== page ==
Books by Karl Zimmermann

THE STOURBRIDGE LION by Karl Zimmermann
CHILDREN'S
Released: March 1, 2012

"The title will have limited appeal to general audiences who would be better served by a more inclusive book, but train enthusiasts will welcome another entry that fuels their railroading enthusiasm. (additional information, sources) (Informational picture book. 6-10)"
The first steam locomotive on track in the United States now holds a place of honor in a museum. Read full book review >
CHILDREN'S
Released: Feb. 1, 2007

Despite lines like "the wheelhouse was alive with vibration from the wind, moaning and shrieking," this disappointing companion to Steam Locomotives: Whistling, Chugging, Smoking Iron Horses of the Past (2004) reads less like a similarly robust tale, and more like a tedious tally of names and routes. Zimmerman opens with a personal but abruptly truncated voyage aboard a coal-fired Lake Michigan cargo vessel, and closes with a question about the "authenticity" of modern steamships. With only occasional breaks for historical anecdotes, she uses the main text to list ships that once plied—or far less commonly, still ply—lakes, harbors and straits in North America and parts of Europe. An array of stately Mississippi riverboats, utilitarian ferries, graceful excursion boats and rugged "Lakers" are shown to good advantage in the many sharp, bright color photos, and Zimmerman has certainly done his research—but young readers aren't going to come away understanding how these ships were built or operated, or why anyone should care. (resource list) (Nonfiction. 9-11)Read full book review >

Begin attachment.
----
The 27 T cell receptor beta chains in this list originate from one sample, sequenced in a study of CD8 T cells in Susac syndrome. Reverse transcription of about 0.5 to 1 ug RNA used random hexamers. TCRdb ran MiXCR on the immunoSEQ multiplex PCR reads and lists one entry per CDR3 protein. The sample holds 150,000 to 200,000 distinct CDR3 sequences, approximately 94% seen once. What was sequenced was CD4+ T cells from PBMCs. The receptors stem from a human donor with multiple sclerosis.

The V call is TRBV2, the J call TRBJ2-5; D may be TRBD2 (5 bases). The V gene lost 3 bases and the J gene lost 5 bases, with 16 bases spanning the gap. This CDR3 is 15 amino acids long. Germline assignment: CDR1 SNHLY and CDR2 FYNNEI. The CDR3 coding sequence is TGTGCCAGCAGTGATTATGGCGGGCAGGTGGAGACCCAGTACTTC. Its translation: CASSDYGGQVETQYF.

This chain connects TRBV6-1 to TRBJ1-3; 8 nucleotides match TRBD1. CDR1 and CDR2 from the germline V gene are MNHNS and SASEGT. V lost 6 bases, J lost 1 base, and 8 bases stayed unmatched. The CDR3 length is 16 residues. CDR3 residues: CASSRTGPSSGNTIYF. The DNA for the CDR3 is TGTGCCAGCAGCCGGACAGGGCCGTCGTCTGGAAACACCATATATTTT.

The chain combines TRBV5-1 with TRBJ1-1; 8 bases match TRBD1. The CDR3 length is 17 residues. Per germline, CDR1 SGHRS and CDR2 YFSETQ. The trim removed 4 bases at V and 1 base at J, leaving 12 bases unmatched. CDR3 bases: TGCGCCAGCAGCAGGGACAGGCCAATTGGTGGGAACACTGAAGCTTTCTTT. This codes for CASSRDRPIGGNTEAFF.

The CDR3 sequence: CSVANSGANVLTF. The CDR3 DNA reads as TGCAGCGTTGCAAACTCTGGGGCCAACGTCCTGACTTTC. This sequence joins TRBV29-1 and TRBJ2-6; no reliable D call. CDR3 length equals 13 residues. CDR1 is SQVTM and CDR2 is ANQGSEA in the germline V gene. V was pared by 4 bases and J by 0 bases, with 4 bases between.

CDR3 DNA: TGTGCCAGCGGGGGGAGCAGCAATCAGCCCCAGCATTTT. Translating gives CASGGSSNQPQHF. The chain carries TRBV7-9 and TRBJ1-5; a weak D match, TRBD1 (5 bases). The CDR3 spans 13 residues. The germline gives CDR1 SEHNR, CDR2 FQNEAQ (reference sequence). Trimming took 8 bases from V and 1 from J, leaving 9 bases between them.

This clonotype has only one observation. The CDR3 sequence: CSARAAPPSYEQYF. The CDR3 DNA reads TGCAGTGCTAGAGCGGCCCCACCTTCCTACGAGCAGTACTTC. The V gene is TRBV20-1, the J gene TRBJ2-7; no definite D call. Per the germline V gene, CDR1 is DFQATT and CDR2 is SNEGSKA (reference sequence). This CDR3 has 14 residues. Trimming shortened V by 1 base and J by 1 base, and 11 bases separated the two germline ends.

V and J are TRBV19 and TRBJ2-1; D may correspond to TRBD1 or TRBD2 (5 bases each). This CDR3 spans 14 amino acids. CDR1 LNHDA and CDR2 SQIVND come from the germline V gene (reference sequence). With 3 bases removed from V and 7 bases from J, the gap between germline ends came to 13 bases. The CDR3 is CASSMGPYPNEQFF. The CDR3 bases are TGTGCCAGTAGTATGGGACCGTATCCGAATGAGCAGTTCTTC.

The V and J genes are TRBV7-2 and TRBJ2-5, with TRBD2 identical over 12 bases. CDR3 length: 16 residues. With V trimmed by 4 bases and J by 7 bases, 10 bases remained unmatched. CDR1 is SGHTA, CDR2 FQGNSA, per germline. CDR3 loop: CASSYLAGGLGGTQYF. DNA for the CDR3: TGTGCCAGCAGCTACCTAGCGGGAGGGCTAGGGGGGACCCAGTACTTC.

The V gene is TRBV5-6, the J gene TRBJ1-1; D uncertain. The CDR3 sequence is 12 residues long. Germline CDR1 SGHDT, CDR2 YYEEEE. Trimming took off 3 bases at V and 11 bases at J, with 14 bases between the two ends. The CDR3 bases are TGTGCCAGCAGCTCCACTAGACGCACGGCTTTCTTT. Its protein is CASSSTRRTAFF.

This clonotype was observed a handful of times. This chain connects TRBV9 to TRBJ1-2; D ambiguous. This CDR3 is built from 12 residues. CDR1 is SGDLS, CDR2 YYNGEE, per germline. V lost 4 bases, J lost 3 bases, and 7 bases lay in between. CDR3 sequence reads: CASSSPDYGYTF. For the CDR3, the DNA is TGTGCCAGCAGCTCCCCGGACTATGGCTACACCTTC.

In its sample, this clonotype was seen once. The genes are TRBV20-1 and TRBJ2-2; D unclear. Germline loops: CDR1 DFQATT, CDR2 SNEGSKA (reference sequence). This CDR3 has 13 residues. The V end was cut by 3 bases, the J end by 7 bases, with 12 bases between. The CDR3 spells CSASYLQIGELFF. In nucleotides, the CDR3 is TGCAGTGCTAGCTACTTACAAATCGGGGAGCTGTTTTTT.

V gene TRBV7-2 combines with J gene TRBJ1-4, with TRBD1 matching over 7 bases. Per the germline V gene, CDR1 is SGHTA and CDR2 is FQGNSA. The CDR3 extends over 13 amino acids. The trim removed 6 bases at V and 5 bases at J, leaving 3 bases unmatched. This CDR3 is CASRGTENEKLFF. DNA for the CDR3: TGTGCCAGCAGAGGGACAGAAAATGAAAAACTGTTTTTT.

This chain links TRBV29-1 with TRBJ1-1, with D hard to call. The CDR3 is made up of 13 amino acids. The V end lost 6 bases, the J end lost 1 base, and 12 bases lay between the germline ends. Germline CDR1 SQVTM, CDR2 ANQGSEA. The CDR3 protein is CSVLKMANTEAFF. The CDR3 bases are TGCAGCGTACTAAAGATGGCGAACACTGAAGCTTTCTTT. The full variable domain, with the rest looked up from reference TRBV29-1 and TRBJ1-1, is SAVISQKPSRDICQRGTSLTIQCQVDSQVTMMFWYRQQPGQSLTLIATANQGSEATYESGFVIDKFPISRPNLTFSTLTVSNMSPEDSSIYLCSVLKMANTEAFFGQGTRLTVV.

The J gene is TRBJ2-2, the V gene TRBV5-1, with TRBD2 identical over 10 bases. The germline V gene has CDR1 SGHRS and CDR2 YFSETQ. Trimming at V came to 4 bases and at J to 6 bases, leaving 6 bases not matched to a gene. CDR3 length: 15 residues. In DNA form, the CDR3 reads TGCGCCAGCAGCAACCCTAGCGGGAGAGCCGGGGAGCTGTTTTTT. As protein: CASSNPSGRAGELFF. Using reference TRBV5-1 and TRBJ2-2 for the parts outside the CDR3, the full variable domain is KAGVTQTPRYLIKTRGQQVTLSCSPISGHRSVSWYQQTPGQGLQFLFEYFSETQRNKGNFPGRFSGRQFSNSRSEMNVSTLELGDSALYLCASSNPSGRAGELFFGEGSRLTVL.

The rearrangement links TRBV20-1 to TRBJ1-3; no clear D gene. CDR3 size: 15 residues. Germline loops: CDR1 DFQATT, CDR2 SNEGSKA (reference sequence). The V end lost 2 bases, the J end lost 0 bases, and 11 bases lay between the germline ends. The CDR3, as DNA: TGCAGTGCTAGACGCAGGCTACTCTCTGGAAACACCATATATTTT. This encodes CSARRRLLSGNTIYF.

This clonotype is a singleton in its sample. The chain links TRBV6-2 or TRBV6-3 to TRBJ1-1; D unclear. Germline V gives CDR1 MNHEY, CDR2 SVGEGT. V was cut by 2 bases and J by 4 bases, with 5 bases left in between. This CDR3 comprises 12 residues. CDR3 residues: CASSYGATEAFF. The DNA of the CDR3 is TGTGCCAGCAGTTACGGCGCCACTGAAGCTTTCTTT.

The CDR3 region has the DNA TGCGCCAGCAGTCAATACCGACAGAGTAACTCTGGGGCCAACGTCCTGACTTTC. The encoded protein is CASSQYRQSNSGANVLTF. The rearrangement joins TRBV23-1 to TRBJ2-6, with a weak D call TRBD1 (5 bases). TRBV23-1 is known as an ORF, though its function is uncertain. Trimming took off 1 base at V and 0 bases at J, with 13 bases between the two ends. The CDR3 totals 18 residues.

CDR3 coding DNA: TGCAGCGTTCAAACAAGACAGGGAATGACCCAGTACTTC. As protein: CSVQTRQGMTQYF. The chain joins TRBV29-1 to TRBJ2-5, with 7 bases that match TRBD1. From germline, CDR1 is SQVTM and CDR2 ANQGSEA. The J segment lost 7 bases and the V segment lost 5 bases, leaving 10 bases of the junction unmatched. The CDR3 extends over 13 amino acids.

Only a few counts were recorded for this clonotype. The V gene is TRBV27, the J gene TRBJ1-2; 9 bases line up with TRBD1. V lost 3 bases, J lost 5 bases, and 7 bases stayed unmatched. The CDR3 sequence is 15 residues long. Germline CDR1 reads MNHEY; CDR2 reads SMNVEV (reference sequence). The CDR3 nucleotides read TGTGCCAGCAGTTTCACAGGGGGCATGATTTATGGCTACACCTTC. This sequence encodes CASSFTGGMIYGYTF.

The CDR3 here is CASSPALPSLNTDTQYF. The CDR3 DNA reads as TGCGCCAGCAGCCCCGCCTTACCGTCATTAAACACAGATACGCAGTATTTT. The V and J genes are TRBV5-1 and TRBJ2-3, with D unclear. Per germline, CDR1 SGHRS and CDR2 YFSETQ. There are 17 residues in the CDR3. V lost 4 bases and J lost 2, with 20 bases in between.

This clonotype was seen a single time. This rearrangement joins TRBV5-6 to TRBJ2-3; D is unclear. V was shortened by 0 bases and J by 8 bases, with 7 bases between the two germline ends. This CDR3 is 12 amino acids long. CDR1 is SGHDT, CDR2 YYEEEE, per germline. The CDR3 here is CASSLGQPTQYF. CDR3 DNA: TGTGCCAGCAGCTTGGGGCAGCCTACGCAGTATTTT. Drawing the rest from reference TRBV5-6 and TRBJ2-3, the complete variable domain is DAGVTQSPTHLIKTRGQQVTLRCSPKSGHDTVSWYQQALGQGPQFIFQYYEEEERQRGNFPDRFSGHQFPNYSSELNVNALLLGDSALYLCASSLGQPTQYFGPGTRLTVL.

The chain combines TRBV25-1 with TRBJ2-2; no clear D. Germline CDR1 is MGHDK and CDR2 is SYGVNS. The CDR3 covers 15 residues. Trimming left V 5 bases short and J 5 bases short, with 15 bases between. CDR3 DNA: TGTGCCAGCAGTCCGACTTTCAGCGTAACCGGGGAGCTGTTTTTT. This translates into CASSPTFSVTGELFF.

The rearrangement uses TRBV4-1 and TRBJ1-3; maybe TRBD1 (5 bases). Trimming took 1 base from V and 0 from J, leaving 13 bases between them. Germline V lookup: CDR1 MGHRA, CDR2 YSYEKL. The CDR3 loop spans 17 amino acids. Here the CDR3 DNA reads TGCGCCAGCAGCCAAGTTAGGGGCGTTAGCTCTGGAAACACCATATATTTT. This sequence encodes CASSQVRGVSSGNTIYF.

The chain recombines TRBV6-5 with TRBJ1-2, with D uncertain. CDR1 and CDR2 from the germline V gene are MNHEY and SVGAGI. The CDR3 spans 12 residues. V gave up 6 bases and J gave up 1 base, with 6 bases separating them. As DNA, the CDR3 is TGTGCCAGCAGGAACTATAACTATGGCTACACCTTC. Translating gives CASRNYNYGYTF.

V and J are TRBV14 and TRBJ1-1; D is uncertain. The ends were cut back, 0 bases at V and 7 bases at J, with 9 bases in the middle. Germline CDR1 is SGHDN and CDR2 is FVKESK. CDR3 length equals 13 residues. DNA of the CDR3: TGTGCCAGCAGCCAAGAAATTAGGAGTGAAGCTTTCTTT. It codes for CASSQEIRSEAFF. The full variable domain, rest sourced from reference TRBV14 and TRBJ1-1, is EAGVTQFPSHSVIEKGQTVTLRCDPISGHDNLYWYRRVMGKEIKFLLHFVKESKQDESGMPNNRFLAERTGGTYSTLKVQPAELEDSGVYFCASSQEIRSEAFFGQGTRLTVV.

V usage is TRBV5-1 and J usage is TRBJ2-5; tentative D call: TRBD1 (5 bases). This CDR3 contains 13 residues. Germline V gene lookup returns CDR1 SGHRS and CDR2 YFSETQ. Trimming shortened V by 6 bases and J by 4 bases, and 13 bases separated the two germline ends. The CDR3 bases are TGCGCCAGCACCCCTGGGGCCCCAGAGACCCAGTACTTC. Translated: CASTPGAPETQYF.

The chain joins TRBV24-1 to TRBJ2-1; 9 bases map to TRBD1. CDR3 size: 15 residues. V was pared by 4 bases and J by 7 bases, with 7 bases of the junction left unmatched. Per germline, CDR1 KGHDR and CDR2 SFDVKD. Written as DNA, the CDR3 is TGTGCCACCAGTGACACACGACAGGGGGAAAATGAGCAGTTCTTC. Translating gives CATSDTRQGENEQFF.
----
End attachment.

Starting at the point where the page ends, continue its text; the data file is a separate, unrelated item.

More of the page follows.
CHILDREN'S
Released: March 1, 2004

This vivid appreciation combines big, dramatic color photos taken in several countries over a nearly 40-year span with a lively, opinionated history that will clue readers in to both the development (and jargon) of steam railroading, and its enduring fascination. After opening with a personal reminiscence ("Love Those Locomotives!"), Zimmermann chronicles the growth of steam engines, from early "grasshoppers" to the mammoth "Big Boys" that roared over the US before being superceded by today's diesel-electric models. He tucks in side looks at renowned incidents and exploits, and closes with a poignantly short list of places where steam driven trains still run. His photos make those in other photo-surveys, such as Seymour Simon's Book of Trains (2002) look pallid, and his prose—"Tall driving wheels whirred, rods waved frantically, smoke belched from stacks"—is just as pictorial; few readers will come away without being caught up in the wonder of these magical, fuming behemoths. (index) (Nonfiction. 9-12)Read full book review >